Kink in exile

Notes from a kinky nomad

Two faces one coin

I’ve spent the last week trying to catch up on all the sex blogging I’ve been missing out on for months if not years, discovering threads of discourse I had all together missed and finding the blogosphere an entirely different landscape than what it was in 2008. Bloggers I once read daily are no longer around, others are still prolific but have utterly change the subject of their posts, and of course new bloggers materialized.

I’ve considered also dropping this blog by the wayside, allowing to sink the rest of the way to oblivion, and starting from scratch, but then felt guilty as though that was a cheat. So what would I write about now? Am I still a sex blogger if I want to talk about religion and why Slut Walk for all it’s popularity with my friends does not attract me?

I looked at a dear friend of mine recently and said that what I really want to do is teach sex ed in the orthodox Jewish community. There are two main problems with this a) I had no idea this is what I wanted to do until I said it, though of course once the words where out of my mouth it made perfect sense and b) I simply don’t have the access. I am confident that sex positive education can and should happen in that sphere, but would have to be an internal push; a rabbi or maybe a nurse meeting with groups of community leaders who meet in turn with what we in marketing call “alpha moms” and what the activist world calls community leaders. There is of course the added fact that sex-positive education is not a rarity in the Jewish community – in the context of marriage – so even if I had access what would I add to the dialog?

A couple of years ago I took a sex educator training course which focused on the PLISST model: Permission, Limited Information, Specific Suggestion, Therapy. It also taught me that sex ed in the San Francisco bubble is all well and good but you have to learn how to teach outside the bubble. It’s one thing to teach outside your own bubble, but entering someone else’s is, well, tricky. Still, my blue sky solution would be to teach Orthodox Jewish girls to give themselves permission. Not permission to embrace the promiscuity of the outside world, but to take what is acceptable and sacred in their bubble, to know it, and to own it. Yes, Jewish law already gives Jewish women ownership over their sexuality, but what is law without knowledge? Without opportunity?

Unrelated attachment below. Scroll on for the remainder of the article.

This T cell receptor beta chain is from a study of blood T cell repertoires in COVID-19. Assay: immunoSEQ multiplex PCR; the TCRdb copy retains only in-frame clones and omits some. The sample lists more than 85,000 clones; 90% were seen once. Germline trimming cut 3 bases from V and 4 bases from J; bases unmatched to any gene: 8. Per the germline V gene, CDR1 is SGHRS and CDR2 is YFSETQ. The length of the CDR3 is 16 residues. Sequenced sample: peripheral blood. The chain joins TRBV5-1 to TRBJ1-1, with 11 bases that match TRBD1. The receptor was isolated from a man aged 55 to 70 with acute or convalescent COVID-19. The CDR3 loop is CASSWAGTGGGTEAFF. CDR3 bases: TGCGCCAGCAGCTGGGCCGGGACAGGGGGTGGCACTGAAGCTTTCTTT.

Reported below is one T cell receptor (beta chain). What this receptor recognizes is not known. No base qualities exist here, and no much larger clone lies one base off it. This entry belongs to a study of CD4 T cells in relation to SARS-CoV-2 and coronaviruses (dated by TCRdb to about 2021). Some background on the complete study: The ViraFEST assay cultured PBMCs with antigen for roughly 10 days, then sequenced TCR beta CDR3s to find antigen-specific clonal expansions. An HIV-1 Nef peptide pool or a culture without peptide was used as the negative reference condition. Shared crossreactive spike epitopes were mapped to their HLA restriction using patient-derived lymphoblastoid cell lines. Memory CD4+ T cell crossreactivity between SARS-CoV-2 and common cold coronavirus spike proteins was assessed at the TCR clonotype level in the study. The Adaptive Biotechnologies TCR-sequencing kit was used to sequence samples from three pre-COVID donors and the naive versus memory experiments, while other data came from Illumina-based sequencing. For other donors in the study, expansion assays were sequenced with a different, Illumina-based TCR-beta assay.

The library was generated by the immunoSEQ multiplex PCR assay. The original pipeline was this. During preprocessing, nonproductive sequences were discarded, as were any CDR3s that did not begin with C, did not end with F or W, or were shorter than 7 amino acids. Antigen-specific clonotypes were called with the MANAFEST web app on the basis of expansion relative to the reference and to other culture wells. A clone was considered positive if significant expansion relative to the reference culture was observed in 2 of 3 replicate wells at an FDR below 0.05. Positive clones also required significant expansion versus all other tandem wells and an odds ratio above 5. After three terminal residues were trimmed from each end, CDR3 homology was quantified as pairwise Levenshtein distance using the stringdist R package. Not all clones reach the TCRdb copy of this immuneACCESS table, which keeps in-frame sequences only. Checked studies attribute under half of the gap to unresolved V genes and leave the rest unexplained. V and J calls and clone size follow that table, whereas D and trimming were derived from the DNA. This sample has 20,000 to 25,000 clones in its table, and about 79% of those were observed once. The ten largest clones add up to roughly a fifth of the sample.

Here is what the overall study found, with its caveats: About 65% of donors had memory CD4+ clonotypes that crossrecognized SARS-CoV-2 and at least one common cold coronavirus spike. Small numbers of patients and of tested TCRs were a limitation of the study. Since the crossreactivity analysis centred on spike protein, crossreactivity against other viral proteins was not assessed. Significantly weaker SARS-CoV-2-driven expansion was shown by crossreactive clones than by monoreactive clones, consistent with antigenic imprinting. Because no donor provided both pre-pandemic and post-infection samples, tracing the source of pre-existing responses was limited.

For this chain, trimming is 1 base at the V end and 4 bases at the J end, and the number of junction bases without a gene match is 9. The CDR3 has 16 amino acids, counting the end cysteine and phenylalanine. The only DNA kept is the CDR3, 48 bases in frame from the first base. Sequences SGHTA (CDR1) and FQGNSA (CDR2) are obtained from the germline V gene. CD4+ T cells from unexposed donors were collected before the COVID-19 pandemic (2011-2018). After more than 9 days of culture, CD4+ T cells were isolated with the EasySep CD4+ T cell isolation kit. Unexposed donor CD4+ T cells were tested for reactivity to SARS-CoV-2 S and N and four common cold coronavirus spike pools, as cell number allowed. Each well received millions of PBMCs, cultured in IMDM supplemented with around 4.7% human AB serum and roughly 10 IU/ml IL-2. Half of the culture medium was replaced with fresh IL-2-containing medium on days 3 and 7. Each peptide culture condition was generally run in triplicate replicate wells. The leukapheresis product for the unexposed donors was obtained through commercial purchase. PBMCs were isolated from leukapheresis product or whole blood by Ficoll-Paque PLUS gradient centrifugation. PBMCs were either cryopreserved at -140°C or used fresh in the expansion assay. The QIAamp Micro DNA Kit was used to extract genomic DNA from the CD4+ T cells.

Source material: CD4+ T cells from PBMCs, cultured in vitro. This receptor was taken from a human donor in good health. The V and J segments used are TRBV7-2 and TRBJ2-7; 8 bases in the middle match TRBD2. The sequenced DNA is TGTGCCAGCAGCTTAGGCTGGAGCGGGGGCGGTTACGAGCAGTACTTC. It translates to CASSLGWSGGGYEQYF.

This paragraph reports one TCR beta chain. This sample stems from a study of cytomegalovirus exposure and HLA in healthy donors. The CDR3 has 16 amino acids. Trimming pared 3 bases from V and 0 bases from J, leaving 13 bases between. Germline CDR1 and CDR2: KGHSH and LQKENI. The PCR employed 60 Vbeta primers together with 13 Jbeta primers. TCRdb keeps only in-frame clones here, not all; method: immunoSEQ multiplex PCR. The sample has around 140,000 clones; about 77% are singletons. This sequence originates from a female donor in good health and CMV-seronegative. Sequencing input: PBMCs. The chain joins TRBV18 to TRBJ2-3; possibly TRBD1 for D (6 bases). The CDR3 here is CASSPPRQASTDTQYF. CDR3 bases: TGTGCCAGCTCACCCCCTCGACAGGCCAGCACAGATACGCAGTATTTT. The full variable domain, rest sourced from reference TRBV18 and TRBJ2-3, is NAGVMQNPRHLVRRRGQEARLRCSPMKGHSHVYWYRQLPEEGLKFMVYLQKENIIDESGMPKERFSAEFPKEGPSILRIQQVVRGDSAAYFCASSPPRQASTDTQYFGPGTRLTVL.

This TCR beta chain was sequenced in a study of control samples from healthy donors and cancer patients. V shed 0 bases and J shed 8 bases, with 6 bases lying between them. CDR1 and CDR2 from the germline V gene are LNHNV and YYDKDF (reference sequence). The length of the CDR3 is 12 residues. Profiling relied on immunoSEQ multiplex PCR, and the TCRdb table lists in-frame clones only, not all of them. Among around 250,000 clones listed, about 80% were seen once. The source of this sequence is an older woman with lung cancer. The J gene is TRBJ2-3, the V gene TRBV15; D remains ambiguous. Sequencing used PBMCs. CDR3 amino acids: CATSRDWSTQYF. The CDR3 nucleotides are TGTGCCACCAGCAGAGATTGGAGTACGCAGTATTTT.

Why, you may ask, the sudden fascination with an arguably isolationist and conservative religious movement? Because I am tried of owning only one part of me at a time. I could accept not being able to bring kink home for Shabbos, but I haven’t been able to bring Shabbos to my kinky, sex-positive secular world either. This tradeoff gets tiring, and I have the sneaking suspicion that I am not making it because of what others may think but because of the context in which I hold my religious and ethnic background in my own mind.

Written by kinkinexile

August 28, 2011 at 4:49 am

Posted in Uncategorized

One Response

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  1. I could accept not being able to bring kink home for Shabbos, but I haven’t been able to bring Shabbos to my kinky, sex-positive secular world either.

    I cannot speak from the Jewish tradition, because I was raised an Evangelical Fundamentalist Christian. I still hold my Christianity dear, but am much more liberal and understand of my faith, and of my self. So I can only speak from my perspective.

    I was always taught that sex within marriage is a holy thing. I never felt that way, through two marriages. Now that I have embraced my submission, I do see it that way. When I am with Mistress Delila, it is beyond the physical interaction. It is…well, it is holy to me.

    In Christianity, we talk constantly about “bringing Christ to the world.” So I think I understand, a tiny bit, about “bringing Shabbos to [your] kinky world.” It is a constant challenge. And, I think, it is a process that can be learned, but not taught. But I think when we help lift up another human as a worthy and loved spiritual being – not just a hunk of flesh used for pleasure (which has its time and place) – then we have done what we are both (I think) describing.

    I hope this makes as much outside of my head as it does inside.

    Tomio Black

    September 3, 2011 at 2:46 am

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